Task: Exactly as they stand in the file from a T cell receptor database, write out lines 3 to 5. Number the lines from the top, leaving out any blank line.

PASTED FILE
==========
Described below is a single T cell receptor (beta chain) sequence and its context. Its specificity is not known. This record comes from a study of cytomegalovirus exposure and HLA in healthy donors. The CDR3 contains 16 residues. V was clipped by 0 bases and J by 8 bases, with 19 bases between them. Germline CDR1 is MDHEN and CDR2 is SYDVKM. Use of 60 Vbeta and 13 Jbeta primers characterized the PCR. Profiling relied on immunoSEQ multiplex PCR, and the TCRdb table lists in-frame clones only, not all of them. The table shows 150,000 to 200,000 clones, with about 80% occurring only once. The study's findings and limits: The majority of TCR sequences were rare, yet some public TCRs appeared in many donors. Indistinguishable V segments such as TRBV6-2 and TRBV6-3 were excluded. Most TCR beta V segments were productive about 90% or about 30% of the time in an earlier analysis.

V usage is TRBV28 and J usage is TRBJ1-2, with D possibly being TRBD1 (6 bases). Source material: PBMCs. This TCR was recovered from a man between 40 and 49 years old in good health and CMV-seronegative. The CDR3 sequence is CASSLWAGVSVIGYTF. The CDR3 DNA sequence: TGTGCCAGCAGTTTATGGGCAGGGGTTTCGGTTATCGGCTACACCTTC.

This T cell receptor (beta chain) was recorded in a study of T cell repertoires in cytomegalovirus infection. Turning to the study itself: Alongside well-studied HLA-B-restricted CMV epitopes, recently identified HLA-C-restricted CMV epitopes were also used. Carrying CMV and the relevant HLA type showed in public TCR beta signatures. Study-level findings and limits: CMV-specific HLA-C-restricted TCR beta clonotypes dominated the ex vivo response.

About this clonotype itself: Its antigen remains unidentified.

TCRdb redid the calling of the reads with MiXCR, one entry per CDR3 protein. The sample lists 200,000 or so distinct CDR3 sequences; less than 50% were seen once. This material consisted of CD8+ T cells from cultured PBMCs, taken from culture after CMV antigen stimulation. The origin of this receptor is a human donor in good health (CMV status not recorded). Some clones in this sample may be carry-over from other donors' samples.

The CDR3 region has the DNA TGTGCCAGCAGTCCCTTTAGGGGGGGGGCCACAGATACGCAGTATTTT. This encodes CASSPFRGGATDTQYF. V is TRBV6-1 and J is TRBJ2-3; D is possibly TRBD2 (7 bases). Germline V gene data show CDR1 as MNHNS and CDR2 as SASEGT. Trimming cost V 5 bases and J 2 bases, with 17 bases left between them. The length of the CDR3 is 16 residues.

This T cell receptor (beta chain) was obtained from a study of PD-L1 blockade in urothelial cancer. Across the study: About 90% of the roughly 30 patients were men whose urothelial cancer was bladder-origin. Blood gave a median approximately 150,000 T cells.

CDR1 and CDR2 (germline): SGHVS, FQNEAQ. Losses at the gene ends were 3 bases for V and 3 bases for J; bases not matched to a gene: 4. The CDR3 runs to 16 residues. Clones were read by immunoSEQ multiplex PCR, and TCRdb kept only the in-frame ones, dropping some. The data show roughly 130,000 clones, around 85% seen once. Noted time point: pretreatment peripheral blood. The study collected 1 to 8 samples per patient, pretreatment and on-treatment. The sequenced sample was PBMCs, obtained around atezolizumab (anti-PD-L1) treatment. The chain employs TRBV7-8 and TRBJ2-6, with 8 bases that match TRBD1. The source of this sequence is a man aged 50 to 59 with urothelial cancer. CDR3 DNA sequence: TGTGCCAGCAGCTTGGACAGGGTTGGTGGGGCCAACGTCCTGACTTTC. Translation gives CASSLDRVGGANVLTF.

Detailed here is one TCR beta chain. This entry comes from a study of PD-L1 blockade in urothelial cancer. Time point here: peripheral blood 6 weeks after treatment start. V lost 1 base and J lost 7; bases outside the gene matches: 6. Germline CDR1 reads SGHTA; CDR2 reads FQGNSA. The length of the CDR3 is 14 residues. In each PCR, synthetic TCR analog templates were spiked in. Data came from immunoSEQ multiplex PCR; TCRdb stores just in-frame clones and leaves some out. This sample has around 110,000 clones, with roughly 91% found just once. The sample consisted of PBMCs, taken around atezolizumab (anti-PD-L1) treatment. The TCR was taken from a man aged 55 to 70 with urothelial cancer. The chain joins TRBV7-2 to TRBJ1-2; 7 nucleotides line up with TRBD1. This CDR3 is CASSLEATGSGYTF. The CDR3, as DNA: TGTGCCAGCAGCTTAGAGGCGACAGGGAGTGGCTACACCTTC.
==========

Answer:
This T cell receptor (beta chain) was recorded in a study of T cell repertoires in cytomegalovirus infection. Turning to the study itself: Alongside well-studied HLA-B-restricted CMV epitopes, recently identified HLA-C-restricted CMV epitopes were also used. Carrying CMV and the relevant HLA type showed in public TCR beta signatures. Study-level findings and limits: CMV-specific HLA-C-restricted TCR beta clonotypes dominated the ex vivo response.

About this clonotype itself: Its antigen remains unidentified.

TCRdb redid the calling of the reads with MiXCR, one entry per CDR3 protein. The sample lists 200,000 or so distinct CDR3 sequences; less than 50% were seen once. This material consisted of CD8+ T cells from cultured PBMCs, taken from culture after CMV antigen stimulation. The origin of this receptor is a human donor in good health (CMV status not recorded). Some clones in this sample may be carry-over from other donors' samples.